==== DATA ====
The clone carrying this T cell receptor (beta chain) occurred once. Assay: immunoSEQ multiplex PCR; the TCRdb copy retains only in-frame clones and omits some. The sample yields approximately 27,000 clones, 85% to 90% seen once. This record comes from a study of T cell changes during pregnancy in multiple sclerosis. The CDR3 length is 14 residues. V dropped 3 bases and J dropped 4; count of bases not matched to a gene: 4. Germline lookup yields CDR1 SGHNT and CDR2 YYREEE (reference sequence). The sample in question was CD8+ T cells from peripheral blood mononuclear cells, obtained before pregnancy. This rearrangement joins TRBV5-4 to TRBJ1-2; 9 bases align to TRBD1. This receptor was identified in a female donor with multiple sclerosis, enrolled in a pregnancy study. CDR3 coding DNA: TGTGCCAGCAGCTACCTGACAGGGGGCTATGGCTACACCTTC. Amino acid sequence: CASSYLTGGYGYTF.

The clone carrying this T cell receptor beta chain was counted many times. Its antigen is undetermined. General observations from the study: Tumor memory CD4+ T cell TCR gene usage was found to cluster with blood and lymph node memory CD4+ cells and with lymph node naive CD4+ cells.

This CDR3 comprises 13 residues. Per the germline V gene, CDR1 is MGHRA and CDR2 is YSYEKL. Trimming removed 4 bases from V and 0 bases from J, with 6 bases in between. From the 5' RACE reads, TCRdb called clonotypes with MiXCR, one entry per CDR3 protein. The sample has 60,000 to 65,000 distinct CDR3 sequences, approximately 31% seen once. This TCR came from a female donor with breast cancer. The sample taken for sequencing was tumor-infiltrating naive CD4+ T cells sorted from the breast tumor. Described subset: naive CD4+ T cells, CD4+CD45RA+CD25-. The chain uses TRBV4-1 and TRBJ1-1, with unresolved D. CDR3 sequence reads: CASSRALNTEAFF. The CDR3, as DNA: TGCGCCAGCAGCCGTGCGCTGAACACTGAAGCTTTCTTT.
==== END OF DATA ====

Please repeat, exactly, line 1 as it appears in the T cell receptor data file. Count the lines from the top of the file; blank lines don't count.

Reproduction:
The clone carrying this T cell receptor (beta chain) occurred once. Assay: immunoSEQ multiplex PCR; the TCRdb copy retains only in-frame clones and omits some. The sample yields approximately 27,000 clones, 85% to 90% seen once. This record comes from a study of T cell changes during pregnancy in multiple sclerosis. The CDR3 length is 14 residues. V dropped 3 bases and J dropped 4; count of bases not matched to a gene: 4. Germline lookup yields CDR1 SGHNT and CDR2 YYREEE (reference sequence). The sample in question was CD8+ T cells from peripheral blood mononuclear cells, obtained before pregnancy. This rearrangement joins TRBV5-4 to TRBJ1-2; 9 bases align to TRBD1. This receptor was identified in a female donor with multiple sclerosis, enrolled in a pregnancy study. CDR3 coding DNA: TGTGCCAGCAGCTACCTGACAGGGGGCTATGGCTACACCTTC. Amino acid sequence: CASSYLTGGYGYTF.